In The Kitchen With Miss Piggy
Stormin’ Norman’s Sour Cream Peach Pie
At some point in my childhood, my sister and I fought endlessly over a Miss Piggy stuffed animal that came with our Happy Meals. One was a nattily-dressed Kermit the Frog, clad in a plaid vest and no pants. The other was Miss Piggy, resplendent in red and white, complete with a bonnet, dressed up for the holidays. Kermit was fine, but Miss Piggy was the real prize. I was an avid watcher of “Muppet Babies,” and a fan of any strong, independent thing with a penchant for a well-timed karate chop, Miss Piggy spoke to me on a molecular level. I deserved that Miss Piggy toy because I was Miss Piggy. My father saw otherwise. I retaliated by scribbling Magic Marker on the inside of Kermit’s permanently-agape felt mouth and playing with Miss Piggy when my sister wasn’t looking — a fitting tribute to Miss Piggy’s worldview and her distinct lack of fucks to give. As an icon for any young person, you could do worse than Miss Piggy.
First, let’s set aside the fact that Miss Piggy is a puppet, a felt body with a snout and unblinking blue eyes, set aside when the day is over and the gig is done. We know that Miss Piggy’s a puppet, but she is also a celebrity, an entrepreneur, and, if you stretch the definition to include non-sentient beings, a feminist. A cook she is not. Her attitude towards food is a precursor to 2015’s snackwave. Before teens were tweeting about pizza and scrounging around their office’s kitchens for Goldfish and gummy candies, Miss Piggy was in a leotard and leg warmers, espousing the virtues of wearing clothes comfortable enough to consume a chocolate cream pie.
Miss Piggy never does it herself. Why would she? She’s a glamorous pig with a packed social schedule and an infinite amount of celebrity friends. She’s taking meetings. She’s doing lunch. She’s in the dojo, working on her craft. Miss Piggy simply doesn’t have the time to cook, but she does have the time to outsource the onerous task of writing a cookbook to her many celebrity friends.
The proceeds from “In The Kitchen With Miss Piggy,” her one and only foray into the thickets of celebrity cookery, went to Citymeals-on-Wheels, a charity organization that delivers hot meals to homebound elderly people. That alone is good enough reason to buy it. Miss Piggy’s explanation for why she chose to “write” this cookbook is a close second. The entire book is a master class in delegation, leaning in by leaning all the way out and asking other people to do the work for you. “When I was approached to write this cookbook, moi thought: Why not? If Oprah can do it…” she says. What follows is three instructions that clearly delineate what went into the outsourcing of these recipes. Her people called their people. She selected an outfit, then went on vacation while her people handled the dirty work.
There are other helpful asides. To avoid eye contact with certain guests, Miss Piggy suggests a strategically placed centerpiece. Mood lighting is only necessary when dining with Kermit — candlelight or moonlight is best. For everyone else, “a bare light bulb will do just fine.” Seating arrangements at a dinner party are just as Piggy-centric as you’d expect, for the pig is nothing if not insatiably horny. A seating chart illustrated in the introduction puts Miss Piggy at the head of the table, surrounded by Kermit to her left, John Travolta to her right and Harry Belafonte, Matt Lauer, Plácido Domingo and Paul McCartney rounding out the group. Miss Piggy loves to love and to be loved and really, who can’t identify with that?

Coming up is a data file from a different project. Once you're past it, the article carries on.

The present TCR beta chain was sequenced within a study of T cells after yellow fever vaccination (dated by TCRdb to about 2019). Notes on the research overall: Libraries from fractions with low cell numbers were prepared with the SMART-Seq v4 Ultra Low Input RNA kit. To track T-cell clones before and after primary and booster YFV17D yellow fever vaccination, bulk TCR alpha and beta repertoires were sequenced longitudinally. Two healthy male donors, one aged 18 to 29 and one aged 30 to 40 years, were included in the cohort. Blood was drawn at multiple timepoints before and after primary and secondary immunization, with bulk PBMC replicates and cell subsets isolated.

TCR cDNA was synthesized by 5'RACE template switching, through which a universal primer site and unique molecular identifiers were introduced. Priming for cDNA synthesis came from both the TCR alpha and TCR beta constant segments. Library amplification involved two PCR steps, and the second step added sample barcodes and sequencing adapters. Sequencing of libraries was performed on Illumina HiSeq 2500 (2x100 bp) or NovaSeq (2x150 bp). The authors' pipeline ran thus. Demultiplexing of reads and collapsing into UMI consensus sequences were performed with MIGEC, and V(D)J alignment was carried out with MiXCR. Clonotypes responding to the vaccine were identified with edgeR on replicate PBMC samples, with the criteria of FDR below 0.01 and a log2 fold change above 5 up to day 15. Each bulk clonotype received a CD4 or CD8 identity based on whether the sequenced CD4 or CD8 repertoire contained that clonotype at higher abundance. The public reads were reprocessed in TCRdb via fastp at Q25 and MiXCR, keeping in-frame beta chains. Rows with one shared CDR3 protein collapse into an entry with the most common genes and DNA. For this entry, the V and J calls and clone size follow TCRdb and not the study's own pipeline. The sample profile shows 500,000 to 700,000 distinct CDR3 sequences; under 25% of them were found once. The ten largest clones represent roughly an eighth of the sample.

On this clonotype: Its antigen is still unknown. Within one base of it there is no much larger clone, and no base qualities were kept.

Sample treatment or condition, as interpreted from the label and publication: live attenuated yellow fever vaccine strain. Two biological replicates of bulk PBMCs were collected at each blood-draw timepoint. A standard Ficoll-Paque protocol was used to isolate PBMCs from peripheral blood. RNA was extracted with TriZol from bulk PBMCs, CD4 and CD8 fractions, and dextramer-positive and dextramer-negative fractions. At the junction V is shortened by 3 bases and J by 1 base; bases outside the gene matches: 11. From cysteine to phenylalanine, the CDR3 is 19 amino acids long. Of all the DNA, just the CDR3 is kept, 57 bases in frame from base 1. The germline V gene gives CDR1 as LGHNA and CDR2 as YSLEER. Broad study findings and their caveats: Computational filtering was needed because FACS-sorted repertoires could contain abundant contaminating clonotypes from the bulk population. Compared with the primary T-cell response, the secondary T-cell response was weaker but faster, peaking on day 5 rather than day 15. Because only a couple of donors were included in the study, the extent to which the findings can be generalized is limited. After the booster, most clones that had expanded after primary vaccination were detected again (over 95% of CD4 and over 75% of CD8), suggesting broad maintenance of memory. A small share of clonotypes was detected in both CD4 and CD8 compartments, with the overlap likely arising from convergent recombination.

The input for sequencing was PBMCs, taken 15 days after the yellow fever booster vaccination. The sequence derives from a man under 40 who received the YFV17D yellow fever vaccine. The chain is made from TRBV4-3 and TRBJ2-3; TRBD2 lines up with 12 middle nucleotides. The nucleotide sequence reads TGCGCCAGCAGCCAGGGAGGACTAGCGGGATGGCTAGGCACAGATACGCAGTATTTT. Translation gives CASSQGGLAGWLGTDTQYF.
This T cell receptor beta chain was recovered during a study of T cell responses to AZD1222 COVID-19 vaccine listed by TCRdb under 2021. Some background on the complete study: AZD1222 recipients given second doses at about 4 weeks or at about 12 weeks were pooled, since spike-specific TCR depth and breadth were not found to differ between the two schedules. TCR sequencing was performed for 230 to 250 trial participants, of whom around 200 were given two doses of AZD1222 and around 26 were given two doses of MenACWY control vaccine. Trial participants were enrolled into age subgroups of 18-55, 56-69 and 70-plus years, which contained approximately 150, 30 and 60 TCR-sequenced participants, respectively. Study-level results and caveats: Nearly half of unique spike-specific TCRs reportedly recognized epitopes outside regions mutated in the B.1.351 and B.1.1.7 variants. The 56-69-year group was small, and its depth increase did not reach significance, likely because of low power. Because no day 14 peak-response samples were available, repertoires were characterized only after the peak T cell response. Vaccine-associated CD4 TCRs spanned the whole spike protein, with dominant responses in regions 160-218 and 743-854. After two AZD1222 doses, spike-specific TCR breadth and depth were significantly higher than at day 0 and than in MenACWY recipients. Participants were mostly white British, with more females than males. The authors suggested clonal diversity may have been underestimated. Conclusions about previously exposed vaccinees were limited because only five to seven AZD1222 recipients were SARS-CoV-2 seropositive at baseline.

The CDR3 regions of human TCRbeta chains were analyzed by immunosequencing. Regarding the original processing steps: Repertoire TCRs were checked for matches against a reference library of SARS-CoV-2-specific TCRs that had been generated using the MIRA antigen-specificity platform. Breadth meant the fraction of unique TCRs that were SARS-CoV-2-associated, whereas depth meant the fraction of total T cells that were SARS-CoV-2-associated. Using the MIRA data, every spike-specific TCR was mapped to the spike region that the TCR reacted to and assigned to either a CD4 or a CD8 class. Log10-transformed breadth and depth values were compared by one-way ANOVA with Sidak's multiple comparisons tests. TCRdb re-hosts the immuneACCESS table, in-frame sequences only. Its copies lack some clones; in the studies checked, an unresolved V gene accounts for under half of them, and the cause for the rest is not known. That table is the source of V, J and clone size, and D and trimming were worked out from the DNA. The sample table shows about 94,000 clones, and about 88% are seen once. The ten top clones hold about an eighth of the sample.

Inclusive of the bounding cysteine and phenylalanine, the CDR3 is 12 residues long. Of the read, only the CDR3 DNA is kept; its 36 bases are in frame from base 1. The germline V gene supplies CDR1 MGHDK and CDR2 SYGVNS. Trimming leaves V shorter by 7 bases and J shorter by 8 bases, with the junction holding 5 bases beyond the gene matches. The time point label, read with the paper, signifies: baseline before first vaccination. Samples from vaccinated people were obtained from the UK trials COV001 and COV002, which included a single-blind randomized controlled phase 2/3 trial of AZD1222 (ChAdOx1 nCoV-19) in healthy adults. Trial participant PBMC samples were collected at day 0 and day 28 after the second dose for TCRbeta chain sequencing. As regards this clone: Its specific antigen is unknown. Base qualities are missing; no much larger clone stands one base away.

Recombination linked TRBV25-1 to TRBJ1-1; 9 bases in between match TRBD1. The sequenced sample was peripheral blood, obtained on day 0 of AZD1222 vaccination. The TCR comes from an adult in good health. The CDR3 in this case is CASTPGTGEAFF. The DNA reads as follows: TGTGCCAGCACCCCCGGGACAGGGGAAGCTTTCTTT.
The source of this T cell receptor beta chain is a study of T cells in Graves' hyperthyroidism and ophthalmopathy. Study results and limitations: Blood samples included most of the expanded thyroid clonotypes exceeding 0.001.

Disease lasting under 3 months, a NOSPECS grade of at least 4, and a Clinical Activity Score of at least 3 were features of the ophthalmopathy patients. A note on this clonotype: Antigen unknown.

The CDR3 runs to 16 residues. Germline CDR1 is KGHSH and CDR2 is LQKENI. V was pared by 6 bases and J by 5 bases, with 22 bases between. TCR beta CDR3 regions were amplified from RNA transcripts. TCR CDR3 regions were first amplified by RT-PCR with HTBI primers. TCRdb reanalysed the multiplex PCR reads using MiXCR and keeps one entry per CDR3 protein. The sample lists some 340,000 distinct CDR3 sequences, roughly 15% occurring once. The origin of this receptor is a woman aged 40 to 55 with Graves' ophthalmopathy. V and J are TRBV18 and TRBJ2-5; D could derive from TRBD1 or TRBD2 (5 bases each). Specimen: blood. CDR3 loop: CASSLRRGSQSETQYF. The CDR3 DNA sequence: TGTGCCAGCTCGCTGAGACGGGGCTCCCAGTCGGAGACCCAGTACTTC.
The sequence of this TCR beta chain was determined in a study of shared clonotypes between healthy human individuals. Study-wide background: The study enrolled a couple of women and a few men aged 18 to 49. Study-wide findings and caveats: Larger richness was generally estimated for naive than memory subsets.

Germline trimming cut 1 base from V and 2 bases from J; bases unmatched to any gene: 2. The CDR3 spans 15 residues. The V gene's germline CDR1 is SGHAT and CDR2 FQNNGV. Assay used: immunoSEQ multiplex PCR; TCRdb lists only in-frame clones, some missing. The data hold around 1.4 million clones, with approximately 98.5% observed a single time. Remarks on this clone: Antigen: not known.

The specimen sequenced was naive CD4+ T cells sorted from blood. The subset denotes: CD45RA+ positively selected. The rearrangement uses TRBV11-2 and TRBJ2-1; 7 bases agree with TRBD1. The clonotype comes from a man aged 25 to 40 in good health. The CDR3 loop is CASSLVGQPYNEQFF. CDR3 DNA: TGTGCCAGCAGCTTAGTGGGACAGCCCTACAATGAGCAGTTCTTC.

The celebrities featured in the book are a real grab bag, an assortment of people willing to help out with this charity while having a sense of humor about the whole thing. Ivana Trump donated a beef goulash recipe that looks tempting but felt inappropriately heavy for September. I briefly considered John Travolta’s Lobsters With Three Sauces, but realized the financial and organizational logistics of making lobster for four on a Monday afternoon were too complicated and set that aside for bougier times in the future. Maya Angelou’s jollof rice recipe will enter my repertoire once the final stickiness of summer leaves the air. Because I am a bad baker and like a challenge, I found the unlikeliest recipe in the book — General Norman Schwarzkopf’s Sour Cream Peach Pie.
I know very little about Norman Schwarzkopf, save for vague, crackling memories from the news from my youth, around the time of Desert Storm. I never took him for a baker, but maybe in his retirement, he found quiet pleasure in throwing together a pie for the barbecue and placing it on the table. Maybe he was actually a baker, and this pie recipe, which leans heavily on pre-made ingredients, was a specialty of his, passed down from his mother. Quite possibly I’m projecting more onto Stormin’ Norman than is necessary, but his inclusion in this cookbook feels off. Maybe his publicist wanted some good press. We’ll never know.
Making the pie was simple enough: Canned peaches, drained of their juice, are sliced and layered into a frozen pie shell, covered in a sour cream, flour and sugar mixture and baked for 45 minutes. The resulting pie tastes like cheesecake: tooth-achingly sweet and much better cold. As a devotee of “The Great British Bake Off,” I feared the dreaded soggy bottom. I am sad to report that the crust was inedible. But, the filling of the pie itself — cakey, sweet, rich — is best eaten out of the pie tin in the morning, with an iced coffee, in silence.